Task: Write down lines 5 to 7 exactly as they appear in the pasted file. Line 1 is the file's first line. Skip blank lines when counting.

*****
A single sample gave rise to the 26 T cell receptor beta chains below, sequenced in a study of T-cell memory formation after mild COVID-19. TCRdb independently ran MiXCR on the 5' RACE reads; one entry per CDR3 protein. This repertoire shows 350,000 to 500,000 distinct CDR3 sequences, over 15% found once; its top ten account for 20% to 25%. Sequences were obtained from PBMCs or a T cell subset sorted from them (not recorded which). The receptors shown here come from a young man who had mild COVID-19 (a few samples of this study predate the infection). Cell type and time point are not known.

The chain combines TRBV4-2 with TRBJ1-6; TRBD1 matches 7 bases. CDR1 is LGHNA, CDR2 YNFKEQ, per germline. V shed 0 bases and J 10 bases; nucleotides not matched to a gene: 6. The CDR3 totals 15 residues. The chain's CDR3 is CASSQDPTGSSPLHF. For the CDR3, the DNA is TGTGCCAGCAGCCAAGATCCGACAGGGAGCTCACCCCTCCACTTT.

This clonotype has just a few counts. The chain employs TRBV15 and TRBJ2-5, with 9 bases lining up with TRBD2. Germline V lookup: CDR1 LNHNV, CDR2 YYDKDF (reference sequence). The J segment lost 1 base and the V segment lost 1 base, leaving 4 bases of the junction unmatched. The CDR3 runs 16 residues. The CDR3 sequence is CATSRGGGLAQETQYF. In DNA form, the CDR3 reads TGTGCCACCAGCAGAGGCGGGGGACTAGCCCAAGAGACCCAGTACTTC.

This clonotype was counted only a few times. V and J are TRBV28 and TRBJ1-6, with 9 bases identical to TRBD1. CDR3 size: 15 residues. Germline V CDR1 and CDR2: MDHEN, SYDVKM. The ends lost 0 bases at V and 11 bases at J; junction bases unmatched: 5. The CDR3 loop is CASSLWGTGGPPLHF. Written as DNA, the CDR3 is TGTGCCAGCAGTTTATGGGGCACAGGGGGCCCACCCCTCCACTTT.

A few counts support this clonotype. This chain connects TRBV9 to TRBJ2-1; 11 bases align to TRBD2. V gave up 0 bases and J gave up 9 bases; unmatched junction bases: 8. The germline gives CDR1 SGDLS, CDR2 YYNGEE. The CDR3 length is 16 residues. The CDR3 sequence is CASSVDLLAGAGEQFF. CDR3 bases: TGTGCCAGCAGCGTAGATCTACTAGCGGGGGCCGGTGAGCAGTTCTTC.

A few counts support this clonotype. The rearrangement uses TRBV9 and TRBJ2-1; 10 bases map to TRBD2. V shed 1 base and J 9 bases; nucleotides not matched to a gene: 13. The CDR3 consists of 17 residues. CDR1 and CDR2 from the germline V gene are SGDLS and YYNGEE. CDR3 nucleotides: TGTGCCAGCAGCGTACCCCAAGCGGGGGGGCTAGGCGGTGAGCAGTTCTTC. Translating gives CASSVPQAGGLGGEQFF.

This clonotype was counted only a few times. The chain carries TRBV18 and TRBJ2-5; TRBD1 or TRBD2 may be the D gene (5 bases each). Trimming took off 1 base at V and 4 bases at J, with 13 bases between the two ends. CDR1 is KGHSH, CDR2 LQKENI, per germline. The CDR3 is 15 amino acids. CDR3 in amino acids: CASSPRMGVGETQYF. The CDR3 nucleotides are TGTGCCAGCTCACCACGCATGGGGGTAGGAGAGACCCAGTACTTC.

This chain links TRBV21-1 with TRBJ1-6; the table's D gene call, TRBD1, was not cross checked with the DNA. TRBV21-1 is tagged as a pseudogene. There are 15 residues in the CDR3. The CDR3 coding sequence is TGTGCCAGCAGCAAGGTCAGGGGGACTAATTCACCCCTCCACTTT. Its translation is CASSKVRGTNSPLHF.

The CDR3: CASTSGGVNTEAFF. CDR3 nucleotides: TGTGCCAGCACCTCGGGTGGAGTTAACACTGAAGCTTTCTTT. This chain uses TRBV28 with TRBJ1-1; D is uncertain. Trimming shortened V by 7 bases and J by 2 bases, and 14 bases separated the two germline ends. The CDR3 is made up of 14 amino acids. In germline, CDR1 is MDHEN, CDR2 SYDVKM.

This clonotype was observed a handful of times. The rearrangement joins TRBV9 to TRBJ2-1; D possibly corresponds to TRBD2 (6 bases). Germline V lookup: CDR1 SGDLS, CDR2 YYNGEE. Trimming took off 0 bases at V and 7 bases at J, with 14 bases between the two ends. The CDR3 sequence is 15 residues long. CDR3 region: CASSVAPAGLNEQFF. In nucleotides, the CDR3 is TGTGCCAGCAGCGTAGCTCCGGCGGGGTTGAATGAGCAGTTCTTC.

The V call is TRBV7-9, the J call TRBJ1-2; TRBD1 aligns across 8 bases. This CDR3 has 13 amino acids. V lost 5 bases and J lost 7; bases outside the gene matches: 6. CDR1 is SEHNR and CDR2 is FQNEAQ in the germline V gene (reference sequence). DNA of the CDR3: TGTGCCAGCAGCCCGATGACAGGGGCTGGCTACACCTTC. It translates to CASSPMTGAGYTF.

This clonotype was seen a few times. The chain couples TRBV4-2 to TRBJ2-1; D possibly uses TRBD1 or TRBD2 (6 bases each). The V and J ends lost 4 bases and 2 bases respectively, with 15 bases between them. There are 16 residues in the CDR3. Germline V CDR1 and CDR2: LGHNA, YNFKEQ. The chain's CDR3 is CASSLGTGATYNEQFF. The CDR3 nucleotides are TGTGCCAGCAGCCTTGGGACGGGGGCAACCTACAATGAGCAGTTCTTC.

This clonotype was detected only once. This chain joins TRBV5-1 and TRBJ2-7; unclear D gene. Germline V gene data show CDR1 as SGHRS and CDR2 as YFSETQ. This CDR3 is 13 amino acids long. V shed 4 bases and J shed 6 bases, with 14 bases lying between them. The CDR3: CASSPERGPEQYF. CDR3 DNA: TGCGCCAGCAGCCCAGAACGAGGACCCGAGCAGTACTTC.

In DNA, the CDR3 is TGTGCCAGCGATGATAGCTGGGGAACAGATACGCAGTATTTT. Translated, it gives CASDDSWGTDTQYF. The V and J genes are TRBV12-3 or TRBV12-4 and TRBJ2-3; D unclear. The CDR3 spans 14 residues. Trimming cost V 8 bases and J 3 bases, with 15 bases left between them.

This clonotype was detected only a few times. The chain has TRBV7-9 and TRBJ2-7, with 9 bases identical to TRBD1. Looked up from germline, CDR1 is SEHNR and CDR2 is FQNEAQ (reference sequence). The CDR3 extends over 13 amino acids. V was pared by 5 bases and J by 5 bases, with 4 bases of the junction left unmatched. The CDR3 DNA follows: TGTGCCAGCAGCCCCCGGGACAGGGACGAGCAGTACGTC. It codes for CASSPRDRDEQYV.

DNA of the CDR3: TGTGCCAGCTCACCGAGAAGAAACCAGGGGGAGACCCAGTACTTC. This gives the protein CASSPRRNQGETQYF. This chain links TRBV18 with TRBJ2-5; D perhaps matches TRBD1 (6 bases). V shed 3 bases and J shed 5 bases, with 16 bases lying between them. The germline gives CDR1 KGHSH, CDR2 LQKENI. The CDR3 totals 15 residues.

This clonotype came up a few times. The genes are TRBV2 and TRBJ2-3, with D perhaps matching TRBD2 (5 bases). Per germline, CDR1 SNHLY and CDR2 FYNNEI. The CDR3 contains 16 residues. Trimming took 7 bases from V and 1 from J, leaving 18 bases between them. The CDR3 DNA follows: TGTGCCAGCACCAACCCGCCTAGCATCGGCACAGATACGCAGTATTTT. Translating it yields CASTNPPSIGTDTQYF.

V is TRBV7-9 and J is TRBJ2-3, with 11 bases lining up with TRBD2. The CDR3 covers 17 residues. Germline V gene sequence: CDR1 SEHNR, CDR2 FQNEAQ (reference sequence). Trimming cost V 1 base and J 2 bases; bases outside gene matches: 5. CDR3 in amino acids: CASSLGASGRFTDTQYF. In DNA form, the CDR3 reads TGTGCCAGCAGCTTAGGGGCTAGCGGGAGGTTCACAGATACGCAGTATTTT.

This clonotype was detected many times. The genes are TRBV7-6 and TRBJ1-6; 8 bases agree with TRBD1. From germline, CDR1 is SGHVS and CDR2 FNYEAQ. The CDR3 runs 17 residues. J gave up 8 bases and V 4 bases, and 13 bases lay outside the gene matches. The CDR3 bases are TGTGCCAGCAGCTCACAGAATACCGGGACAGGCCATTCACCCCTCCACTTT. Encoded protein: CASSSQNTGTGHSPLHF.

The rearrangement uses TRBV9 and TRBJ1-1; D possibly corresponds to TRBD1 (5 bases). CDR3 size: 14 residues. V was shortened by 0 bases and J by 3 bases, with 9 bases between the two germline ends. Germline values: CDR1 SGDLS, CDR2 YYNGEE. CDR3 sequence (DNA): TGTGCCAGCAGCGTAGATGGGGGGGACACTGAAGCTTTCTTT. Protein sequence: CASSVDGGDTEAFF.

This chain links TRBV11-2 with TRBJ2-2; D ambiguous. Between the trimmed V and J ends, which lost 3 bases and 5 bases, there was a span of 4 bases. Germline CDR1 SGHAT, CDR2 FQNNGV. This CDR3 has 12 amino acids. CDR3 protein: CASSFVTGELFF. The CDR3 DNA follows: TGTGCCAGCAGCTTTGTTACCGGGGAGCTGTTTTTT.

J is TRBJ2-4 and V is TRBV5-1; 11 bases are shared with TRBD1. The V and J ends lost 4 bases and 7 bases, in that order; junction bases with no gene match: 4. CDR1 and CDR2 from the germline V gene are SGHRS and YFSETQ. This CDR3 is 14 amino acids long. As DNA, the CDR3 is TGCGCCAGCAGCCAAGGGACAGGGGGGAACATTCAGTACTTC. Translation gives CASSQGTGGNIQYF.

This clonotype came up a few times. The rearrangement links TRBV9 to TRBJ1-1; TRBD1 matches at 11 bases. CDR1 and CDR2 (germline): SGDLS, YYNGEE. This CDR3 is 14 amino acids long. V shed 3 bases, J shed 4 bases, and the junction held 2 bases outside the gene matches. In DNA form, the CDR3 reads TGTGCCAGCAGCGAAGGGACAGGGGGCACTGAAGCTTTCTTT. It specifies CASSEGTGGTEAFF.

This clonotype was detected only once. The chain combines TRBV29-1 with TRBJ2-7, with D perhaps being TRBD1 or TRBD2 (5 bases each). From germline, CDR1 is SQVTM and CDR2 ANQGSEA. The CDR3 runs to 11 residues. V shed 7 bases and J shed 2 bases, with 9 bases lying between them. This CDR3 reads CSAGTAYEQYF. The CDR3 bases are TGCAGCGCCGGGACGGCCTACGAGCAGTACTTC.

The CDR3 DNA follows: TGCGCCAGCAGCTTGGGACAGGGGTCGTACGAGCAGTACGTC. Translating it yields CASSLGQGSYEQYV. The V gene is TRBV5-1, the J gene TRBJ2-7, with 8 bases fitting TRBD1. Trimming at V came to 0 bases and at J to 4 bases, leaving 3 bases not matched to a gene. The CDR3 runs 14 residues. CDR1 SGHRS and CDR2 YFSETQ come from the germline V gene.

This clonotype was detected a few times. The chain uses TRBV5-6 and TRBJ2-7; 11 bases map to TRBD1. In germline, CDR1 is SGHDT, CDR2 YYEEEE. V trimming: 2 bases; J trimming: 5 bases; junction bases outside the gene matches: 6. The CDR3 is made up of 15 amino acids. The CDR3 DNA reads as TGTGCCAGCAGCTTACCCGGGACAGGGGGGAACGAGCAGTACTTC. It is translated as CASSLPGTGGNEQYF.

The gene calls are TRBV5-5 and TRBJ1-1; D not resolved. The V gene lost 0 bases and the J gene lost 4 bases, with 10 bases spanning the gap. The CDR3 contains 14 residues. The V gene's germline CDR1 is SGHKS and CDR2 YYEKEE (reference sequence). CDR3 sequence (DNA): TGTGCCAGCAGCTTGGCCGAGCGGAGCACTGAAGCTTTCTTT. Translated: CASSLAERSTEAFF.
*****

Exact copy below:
A few counts support this clonotype. This chain connects TRBV9 to TRBJ2-1; 11 bases align to TRBD2. V gave up 0 bases and J gave up 9 bases; unmatched junction bases: 8. The germline gives CDR1 SGDLS, CDR2 YYNGEE. The CDR3 length is 16 residues. The CDR3 sequence is CASSVDLLAGAGEQFF. CDR3 bases: TGTGCCAGCAGCGTAGATCTACTAGCGGGGGCCGGTGAGCAGTTCTTC.

A few counts support this clonotype. The rearrangement uses TRBV9 and TRBJ2-1; 10 bases map to TRBD2. V shed 1 base and J 9 bases; nucleotides not matched to a gene: 13. The CDR3 consists of 17 residues. CDR1 and CDR2 from the germline V gene are SGDLS and YYNGEE. CDR3 nucleotides: TGTGCCAGCAGCGTACCCCAAGCGGGGGGGCTAGGCGGTGAGCAGTTCTTC. Translating gives CASSVPQAGGLGGEQFF.

This clonotype was counted only a few times. The chain carries TRBV18 and TRBJ2-5; TRBD1 or TRBD2 may be the D gene (5 bases each). Trimming took off 1 base at V and 4 bases at J, with 13 bases between the two ends. CDR1 is KGHSH, CDR2 LQKENI, per germline. The CDR3 is 15 amino acids. CDR3 in amino acids: CASSPRMGVGETQYF. The CDR3 nucleotides are TGTGCCAGCTCACCACGCATGGGGGTAGGAGAGACCCAGTACTTC.